Yeah I know – I thought I’d found it the other day.

Just coming back to your family farming. They farmed some pretty big properties …

Yes he did.

… when you talk about Brooklands …

And he was single.

Riverina – Riverina was a pretty big tough station. I remember when Tony Scotland … and it would have been a lot smaller I would imagine, when Tony had it.

Yeah, well when Dad was at Riverina, Sam owned Mangaruhe. But Sam lived in Napier most of the time, and he popped into … the story goes … to Dad at Riverina and he said “look Frank, I’m off to England on Friday, just keep an eye on Mangaruhe for me will you?” [Laughter]

How big would they have been?

I can’t tell you.

So now the Twiggs of Napier – the solicitors. Are they related to you?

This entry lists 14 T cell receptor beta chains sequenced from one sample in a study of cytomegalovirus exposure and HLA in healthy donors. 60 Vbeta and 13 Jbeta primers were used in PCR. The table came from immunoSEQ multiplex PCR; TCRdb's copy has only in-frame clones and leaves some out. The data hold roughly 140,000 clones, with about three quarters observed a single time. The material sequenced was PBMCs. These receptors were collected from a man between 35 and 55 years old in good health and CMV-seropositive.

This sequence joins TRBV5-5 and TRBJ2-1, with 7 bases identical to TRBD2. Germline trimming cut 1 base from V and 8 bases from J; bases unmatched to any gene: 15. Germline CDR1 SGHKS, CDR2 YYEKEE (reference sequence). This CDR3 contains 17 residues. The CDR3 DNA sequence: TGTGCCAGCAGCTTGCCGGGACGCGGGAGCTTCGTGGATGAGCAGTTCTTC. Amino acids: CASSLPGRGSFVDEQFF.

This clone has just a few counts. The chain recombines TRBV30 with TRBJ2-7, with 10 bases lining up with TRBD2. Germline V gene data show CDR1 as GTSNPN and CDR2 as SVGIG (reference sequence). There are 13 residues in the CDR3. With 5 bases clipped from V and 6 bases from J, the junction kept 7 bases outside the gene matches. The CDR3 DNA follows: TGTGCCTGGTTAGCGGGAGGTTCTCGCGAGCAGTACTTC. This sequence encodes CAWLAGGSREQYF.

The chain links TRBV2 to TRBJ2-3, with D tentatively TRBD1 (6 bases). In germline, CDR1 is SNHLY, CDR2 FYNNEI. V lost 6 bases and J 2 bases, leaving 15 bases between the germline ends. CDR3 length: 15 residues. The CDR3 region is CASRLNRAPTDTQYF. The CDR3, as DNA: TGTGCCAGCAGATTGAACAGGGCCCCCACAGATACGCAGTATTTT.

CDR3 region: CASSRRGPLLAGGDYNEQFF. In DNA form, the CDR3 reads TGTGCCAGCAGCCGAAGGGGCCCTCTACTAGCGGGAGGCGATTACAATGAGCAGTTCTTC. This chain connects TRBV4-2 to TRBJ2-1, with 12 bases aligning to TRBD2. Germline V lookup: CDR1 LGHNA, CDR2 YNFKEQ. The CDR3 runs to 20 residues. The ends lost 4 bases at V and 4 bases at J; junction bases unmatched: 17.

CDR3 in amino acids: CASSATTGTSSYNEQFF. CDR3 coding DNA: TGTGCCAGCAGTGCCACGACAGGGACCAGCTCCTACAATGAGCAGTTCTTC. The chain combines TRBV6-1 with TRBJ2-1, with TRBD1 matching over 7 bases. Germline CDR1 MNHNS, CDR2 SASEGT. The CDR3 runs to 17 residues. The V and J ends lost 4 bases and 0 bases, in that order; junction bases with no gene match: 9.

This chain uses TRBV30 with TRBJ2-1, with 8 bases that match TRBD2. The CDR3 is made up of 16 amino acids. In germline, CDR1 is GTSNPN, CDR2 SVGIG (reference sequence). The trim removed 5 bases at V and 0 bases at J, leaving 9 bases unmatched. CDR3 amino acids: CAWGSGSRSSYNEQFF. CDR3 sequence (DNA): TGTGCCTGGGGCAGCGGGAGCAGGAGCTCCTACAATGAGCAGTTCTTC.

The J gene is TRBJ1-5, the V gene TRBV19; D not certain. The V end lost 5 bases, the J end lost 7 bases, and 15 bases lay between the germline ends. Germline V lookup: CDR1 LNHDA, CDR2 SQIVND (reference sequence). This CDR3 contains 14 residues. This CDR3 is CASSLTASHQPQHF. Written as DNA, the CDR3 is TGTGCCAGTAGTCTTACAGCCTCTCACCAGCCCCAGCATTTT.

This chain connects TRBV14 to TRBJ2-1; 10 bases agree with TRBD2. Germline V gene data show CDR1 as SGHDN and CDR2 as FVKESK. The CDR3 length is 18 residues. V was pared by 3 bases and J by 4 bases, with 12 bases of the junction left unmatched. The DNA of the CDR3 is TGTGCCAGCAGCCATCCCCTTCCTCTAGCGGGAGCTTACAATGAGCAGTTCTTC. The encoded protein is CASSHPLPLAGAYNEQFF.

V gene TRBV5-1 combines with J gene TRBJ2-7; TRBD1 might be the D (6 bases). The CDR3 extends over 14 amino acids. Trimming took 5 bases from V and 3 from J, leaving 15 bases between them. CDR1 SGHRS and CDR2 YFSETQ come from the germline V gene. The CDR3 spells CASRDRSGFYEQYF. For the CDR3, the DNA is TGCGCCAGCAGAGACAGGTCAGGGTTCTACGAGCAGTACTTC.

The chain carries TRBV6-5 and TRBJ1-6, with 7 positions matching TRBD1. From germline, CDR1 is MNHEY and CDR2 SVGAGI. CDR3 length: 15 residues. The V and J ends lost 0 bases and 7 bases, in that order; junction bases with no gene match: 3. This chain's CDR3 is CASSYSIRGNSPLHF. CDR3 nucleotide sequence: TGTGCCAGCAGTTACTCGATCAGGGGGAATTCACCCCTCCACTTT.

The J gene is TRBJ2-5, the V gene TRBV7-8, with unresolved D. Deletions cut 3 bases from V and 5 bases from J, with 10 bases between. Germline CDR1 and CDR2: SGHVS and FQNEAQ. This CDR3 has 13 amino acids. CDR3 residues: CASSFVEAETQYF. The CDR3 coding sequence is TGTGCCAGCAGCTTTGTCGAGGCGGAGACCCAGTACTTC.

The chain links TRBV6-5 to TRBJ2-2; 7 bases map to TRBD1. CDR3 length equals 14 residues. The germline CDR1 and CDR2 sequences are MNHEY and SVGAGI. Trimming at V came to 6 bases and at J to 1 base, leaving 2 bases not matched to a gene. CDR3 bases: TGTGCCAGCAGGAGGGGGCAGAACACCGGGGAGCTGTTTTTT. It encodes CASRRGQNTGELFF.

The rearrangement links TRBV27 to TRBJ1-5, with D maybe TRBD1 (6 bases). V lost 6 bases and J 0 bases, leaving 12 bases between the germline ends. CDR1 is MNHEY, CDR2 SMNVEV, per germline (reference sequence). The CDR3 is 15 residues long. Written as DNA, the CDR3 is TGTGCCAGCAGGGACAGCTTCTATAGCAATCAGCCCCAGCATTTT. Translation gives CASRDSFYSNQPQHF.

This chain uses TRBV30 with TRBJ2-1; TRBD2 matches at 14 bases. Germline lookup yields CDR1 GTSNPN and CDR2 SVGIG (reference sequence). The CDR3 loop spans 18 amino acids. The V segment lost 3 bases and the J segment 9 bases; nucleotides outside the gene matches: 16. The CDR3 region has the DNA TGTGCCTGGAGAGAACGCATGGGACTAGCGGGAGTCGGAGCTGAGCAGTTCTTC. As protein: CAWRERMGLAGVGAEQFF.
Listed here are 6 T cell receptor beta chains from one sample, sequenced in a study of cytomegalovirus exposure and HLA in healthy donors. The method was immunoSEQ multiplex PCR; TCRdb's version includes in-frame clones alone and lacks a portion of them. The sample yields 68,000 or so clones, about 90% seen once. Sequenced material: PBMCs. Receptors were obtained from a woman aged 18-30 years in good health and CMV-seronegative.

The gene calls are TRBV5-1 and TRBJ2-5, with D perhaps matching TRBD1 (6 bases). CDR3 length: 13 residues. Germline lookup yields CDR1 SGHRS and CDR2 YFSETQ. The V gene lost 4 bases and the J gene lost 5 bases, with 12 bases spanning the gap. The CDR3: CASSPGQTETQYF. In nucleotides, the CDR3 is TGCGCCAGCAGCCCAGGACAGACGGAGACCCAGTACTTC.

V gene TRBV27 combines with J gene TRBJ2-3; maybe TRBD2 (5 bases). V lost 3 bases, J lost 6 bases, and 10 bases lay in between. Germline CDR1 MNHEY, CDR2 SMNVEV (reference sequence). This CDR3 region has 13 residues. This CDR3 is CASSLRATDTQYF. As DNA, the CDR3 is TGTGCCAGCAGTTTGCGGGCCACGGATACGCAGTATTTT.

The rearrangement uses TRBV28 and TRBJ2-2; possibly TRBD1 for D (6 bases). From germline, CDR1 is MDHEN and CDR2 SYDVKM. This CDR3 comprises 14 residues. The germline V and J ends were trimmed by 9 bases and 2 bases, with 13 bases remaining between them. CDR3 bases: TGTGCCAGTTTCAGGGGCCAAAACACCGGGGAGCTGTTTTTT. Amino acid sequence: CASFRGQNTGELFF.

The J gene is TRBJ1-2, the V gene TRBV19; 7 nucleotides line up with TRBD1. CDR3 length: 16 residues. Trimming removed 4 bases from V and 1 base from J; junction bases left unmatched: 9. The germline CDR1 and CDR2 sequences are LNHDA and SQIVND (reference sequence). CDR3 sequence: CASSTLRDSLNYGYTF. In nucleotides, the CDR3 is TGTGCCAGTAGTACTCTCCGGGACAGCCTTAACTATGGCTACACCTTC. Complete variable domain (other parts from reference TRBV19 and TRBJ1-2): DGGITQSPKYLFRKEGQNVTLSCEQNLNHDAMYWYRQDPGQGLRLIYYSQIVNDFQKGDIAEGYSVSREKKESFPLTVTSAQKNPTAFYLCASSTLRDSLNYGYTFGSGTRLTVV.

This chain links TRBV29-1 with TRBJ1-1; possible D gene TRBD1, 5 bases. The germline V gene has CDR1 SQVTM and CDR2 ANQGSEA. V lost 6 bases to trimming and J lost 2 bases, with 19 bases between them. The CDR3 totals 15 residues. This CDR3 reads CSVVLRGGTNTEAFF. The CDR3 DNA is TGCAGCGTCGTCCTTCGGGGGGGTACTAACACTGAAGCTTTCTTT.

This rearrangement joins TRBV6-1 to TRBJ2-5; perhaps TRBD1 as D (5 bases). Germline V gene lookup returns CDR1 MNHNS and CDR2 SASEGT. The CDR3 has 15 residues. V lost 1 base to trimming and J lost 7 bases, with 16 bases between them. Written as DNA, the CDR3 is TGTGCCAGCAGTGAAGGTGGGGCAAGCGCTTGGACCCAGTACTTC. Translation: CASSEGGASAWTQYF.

Yeah we’re all … Jock, he was the eldest son of the youngest son. Sam had one boy, Connelly who was killed in the war. And Francis was the second son, so I … being his eldest son – living – I then became the – what we would have called in the old days – the head of the family. But Jock’s son was Peter, and in talking with him, he said “oh, I thought we were the head of the family.” [Chuckle] I said “no”. And Des went broke, and Dad was his favourite brother I think. And Des farmed a block in Kimbolton in Feilding, good stuff but not great acreage. And he had all these boys, so he thought he’d sell there and bought the Pinnacles at Tauranga. And of course soon after doing that, he wrote Dad a letter which I’ve got, saying “wool’s worth a penny a pound”, and wanted Dad to bail him out. So Dad made the mistake of guaranteeing him, and he put £400 in the Dalgety’s account I think, in Napier, and they took that and took my uncle’s equity … whatever stock … took the lot. And then Des lived in Te Puke all his life. And Dad who was still single lived in Roslyn Road in Napier, and his maiden sister lived up Lincoln Road, and the boys boarded with Annie up Lincoln Road. And Dad paid the piper. He paid for their education. The only one I ever thought really appreciated it was Frank Junior.